Reactionary Zionist politicians, especially those allied to the Bush administration monitor every criticism of Israel to seek out a phrase or a concept on which they can pin the label of anti-Semitism. Policies challenging the existence of Israel, unreal in the terms of the relations of forces and morally problematic in and of themselves are grist to the mill of these circles. Bush, for his own selfish reasons, would prefer to appear as the defender of Israel’s “endangered” right to exist rather than being forced to admit his collusion in the continued brutal violence of the occupation. The mobilization of the broadest front against the occupation and the Israeli-U.S. axis requires clear disassociation from those who see the eventual dissolution of Israel as their immediate political program.
The one-state solution is the utopian-liberal perspective designed to challenging the legitimacy of the existence of Israel. Palestinian “rejectionism” – the political line that opposes any recognition of Israel - once drew inspiration from revolutionary perspectives, and the hope that a victorious (armed) Palestinian revolution would establish a unitarian, secular, democratic state. In the clear and decisive absence of such a perspective, it is currently suggested that eventually Israel will have to agree to grant equal rights to all residents in Palestine and on this basis Israel will cease to exist as a Jewish state and Palestine will reappear as an Arab country with a Jewish minority. Hence, the main support for the one-state solution comes from circles which reject the idea of any kind of compromise with Israel.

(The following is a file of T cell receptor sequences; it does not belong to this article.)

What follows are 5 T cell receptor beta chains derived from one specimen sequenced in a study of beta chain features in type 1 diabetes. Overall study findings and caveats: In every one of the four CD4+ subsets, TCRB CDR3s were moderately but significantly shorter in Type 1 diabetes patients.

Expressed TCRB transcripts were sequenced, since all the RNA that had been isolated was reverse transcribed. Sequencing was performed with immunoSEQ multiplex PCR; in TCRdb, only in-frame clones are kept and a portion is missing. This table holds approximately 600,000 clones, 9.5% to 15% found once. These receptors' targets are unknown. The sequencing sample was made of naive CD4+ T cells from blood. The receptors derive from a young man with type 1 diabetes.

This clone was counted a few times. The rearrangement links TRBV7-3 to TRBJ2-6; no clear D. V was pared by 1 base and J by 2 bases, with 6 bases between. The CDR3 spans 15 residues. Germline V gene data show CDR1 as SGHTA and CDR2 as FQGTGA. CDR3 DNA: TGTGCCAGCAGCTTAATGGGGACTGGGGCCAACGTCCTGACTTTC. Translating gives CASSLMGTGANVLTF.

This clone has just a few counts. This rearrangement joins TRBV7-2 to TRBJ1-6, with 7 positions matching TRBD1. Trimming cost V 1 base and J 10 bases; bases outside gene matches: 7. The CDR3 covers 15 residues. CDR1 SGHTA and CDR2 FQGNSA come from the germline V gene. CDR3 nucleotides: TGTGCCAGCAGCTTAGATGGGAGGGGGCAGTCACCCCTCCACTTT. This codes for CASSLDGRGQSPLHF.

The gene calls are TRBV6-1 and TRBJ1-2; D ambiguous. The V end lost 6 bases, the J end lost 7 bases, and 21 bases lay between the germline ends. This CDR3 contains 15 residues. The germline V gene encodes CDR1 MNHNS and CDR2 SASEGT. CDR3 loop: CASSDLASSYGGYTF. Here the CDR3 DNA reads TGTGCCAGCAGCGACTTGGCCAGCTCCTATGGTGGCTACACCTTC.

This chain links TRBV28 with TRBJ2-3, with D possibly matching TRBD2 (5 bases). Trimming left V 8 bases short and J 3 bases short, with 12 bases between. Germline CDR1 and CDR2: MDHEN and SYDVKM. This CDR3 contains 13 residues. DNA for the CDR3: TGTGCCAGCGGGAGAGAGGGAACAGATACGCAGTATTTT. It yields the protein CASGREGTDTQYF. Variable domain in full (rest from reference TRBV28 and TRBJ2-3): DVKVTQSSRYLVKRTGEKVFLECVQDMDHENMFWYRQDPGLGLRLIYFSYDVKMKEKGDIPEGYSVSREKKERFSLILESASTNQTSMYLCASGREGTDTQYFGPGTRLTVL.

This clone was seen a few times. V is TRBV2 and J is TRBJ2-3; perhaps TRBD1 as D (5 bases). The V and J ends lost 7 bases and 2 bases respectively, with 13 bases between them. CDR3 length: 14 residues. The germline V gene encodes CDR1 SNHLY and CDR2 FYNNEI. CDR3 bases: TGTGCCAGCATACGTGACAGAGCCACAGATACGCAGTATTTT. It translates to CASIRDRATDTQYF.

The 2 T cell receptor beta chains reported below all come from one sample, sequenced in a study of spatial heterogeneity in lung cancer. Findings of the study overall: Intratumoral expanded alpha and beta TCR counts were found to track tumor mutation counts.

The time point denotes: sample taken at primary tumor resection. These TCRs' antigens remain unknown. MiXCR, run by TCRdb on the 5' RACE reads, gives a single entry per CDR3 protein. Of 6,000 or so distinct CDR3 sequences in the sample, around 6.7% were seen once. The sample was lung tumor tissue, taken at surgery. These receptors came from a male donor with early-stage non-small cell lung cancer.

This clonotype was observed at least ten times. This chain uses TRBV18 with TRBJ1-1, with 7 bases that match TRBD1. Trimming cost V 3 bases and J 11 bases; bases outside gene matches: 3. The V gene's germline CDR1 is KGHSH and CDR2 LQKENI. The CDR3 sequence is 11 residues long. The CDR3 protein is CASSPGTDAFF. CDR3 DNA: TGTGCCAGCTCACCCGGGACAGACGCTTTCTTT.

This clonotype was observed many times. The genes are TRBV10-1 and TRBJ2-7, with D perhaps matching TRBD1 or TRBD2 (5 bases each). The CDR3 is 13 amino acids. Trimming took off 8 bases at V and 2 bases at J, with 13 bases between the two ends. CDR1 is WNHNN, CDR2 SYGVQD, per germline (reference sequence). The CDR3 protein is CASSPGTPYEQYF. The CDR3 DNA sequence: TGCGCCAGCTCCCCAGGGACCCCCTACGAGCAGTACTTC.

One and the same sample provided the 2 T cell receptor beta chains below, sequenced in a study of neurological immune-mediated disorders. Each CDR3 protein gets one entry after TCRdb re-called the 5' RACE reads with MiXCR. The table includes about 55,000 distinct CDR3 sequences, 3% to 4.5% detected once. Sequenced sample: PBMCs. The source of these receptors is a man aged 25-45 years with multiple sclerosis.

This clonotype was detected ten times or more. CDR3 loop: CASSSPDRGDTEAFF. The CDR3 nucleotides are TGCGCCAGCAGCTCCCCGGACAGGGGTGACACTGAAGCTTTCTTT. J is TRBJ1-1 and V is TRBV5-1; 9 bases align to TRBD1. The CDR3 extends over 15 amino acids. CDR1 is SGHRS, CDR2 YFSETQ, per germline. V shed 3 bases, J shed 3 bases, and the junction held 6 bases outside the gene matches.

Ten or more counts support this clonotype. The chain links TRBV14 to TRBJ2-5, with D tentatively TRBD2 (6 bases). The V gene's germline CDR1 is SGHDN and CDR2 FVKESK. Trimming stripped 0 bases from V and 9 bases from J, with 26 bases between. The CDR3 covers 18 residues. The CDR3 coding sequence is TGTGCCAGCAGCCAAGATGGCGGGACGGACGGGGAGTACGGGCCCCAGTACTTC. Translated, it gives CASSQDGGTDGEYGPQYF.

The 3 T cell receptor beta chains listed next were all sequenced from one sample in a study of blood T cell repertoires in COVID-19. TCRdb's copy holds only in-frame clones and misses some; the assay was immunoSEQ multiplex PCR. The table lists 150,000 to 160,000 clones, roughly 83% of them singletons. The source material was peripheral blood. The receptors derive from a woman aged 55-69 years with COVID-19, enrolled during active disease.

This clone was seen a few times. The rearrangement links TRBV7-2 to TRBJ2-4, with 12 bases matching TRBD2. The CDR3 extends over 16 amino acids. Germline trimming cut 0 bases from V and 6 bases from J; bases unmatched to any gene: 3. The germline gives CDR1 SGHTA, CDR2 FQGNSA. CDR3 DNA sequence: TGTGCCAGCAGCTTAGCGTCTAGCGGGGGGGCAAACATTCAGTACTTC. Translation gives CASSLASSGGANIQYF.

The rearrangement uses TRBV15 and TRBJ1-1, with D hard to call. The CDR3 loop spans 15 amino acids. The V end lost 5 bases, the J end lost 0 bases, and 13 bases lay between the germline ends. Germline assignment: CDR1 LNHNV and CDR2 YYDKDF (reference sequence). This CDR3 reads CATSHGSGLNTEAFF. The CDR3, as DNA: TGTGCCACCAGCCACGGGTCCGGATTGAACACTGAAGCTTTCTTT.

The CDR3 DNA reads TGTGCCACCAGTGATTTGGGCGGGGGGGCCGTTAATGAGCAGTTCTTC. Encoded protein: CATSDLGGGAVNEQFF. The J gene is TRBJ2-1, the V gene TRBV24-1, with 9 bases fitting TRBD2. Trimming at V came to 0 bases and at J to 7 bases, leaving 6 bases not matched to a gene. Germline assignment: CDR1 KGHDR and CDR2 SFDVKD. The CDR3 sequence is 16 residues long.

One can understand the deep sense of dispossession and frustration that shape this position. One must not forget for a second that the refusal to recognize Israel, even as a fait accompli, has been nurtured by long years of Palestinian degradation and suffering at the hands of Israeli neo-colonialism. Therefore, the ‘rejectionist” position can be understood, but not justified. By refusing to build their struggle within the parameters of the given relation of forces and political realism, the proponents of the one state solution desert the arena of realistic politics and political activity, based on a perspective of practical goals in the given juncture.
No Marxist sees a victory in any concrete political struggle as the end of history and a ‘final’ resolution of historical processes. Just as it would be a serious political mistake to ignore the urgency and importance of a concrete achievement by the Palestinian people in the consolidation of a two state final status, it would be equally mistaken to see such a settlement as the end of all historical contradictions. Israel must still settle accounts with its colonialist heritage, and find its way to moral citizenship in the Arab East. It is hoped that this may be done without further violence and bloodshed. We can and should remind ourselves that the region, as a whole, does have a date with its socialist destiny.
Thus, in the present circumstances, the battle for an end to the occupation and the establishment of an independent, sovereign Palestinian state along side of Israel is the best way to expose the workings of the U.S. –Israel ’special relation.’ This progressive battle plan leans on the widest international support and assists in the further isolation of the Bush-Cheney drive for absolute hegemony. This battle must be at the center of a Marxist political position at this stage of the struggle to mobilize the broadest coalition for peace and justice for the Palestinian people.
Wednesday, July 12, 2006
I presented the following paper at the Conference devoted to Marxist Thinking in the 21st Century which took place in Havana, Cuba from May 3-6, 2006